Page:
10 Completely Innocent Websites Britain Blocked (And How It Happened)

Disclosure: Your support helps keep the site running! We earn a referral fee for some of the services we recommend on this page. Learn more

Sharing is caring!

Last Updated on

Ambiguously-worded and vague laws have caused a lot of trouble in many countries throughout history.

Legislation that uses vague and imprecise language is a powerful and dangerous tool in the wrong hands and can be twisted to punish innocent people.

One example of a law used beyond its original purpose was the United States’ Comstock Act of 1873, which prohibited the sending any “article of an immoral nature” through the mail. In effect, the law was used to prosecute anyone who distributed contraceptives, or information about family planning.

During World War I, while British and German soldiers were given condoms by their governments, American soldiers were advised to practice abstinence since the distribution of condoms was banned. Unsurprisingly, within two years, hundreds of thousands of American soldiers were diagnosed with sexually transmitted diseases, and it cost the United States over $50 million to treat them.

Today, there are many more examples of ambiguous laws that have been twisted to prosecute all kinds of innocuous actions.

This is partly due to modern technology developing at a faster rate than legislation. The result is that judges must apply outdated laws to completely new situations, as the slow-moving machine of legislation struggles to keep up with the changing times.

Unfortunately, this also means that some may err on the side of caution when they don’t completely understand the technology behind the circumstances.

Take Britain as an example. In trying to protect citizens online, regulators actually ended up banning websites with content related to equal rights, controversial political opinions, and even information about sexual health.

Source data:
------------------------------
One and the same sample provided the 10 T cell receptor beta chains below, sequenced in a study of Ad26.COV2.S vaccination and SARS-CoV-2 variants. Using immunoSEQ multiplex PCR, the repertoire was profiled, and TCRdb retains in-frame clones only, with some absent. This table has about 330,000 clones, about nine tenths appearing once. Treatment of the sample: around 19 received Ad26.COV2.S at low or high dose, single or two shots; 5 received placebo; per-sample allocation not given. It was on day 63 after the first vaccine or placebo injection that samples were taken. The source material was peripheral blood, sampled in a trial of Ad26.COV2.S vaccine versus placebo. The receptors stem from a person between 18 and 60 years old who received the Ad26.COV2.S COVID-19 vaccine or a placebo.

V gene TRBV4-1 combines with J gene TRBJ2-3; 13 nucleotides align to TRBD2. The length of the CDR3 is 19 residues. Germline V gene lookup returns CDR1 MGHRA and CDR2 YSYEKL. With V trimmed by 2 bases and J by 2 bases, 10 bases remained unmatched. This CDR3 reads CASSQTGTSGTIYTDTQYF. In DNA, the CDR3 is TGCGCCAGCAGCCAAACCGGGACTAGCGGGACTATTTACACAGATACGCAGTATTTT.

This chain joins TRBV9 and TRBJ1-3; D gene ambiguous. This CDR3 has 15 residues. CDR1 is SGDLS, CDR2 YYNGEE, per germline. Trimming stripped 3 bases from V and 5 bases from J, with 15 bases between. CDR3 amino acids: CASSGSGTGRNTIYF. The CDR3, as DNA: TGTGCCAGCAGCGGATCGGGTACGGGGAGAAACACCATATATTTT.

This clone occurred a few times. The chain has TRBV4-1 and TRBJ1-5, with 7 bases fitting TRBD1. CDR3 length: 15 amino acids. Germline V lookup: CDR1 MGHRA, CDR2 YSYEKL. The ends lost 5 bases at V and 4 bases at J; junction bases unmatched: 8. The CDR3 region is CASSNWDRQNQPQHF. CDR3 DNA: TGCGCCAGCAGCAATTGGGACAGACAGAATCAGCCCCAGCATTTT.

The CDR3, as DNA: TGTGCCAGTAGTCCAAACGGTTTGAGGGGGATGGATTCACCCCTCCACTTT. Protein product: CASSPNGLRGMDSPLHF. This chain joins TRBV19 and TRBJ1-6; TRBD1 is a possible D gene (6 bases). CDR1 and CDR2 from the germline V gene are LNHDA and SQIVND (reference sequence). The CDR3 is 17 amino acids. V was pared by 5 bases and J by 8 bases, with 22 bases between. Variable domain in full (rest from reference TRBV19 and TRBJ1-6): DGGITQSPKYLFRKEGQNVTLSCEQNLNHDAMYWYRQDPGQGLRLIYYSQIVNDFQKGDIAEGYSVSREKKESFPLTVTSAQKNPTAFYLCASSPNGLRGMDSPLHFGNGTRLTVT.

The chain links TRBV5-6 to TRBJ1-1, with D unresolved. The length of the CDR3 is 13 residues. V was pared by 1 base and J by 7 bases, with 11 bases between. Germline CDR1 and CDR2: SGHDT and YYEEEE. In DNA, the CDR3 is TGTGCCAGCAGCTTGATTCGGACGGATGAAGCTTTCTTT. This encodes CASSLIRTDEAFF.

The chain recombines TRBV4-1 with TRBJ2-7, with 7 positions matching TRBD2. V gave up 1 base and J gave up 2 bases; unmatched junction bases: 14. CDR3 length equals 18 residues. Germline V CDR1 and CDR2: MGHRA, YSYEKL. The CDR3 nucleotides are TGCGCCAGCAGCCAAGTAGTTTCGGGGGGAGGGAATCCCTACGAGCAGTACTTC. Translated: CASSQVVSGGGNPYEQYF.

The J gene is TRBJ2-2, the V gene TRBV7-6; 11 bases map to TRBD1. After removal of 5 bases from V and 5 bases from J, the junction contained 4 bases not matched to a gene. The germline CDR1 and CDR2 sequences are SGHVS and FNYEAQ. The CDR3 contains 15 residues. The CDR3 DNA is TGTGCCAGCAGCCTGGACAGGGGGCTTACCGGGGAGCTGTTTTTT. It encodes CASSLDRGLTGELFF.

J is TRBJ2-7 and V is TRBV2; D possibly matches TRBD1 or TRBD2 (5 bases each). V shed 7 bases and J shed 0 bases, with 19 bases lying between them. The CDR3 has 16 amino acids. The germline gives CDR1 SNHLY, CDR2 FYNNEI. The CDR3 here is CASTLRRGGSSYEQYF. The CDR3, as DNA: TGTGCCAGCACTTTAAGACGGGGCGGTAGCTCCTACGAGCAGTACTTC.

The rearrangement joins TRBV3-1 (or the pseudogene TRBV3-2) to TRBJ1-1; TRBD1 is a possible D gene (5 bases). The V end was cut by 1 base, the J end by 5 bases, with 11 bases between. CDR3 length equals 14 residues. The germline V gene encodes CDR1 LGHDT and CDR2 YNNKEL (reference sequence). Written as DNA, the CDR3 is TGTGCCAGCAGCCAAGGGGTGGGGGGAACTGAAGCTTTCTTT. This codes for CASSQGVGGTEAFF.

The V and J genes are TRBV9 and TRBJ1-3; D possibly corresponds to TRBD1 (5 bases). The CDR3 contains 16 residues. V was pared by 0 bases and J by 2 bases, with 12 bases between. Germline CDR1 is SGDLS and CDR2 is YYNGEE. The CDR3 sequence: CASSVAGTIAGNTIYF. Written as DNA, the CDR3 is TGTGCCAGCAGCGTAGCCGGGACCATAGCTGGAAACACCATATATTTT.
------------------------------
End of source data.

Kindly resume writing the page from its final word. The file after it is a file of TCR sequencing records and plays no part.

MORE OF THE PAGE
History has shown us the consequences of blocking vital information like this, yet we’re still making the same mistakes.

Check out this list of sites that were accidentally banned in Britain.

10 Websites Britain Blocked infographic

Transcript of above graphic: 10 Websites Britain Blocked

Nearly one in five of the most visited websites on the web were blocked by the adult content filters installed on Britain’s broadband and mobile networks, according to the Open Rights Group. However, it wasn’t just porn that was blocked as filters blocked anything considered “potentially harmful.”

Here are 10 websites that British content filters blocked for having “adult content” that should never have been censored.

  1. Jezebel

    Dedicated to women’s interests, Jezebel’s tagline is “Celebrity, Sex, Fashion for Women. Without Airbrushing.”

  2. Jezebel is one of several blogs owned by Gawker Media.
  3. Gawker Media also owns:
  4. Gawker.com
  5. Deadspin
  6. Lifehacker
  7. Gizmodo
  8. io9
  9. Kotaku
  10. Jalopnik
  • Guido Fawkes

    A British political blog whose slogan is “tittle tattle, gossip, and rumors about Westminster’s Mother of Parliaments written from the perspective of the only man to enter parliament with honest intentions. The intention being to blow it up with gunpowder…”

  • Guido Fawkes is run by editor Paul Staines
  • In 2007, The Telegraph described the blog as “one of Britain’s leading political blogsites.”
  • When he found out the blog was censored in the UK, Paul Staines is reported to have said, “We would really appreciate it if TalkTalk would remove us from their block list. The only people who block us are them and the Chinese government.”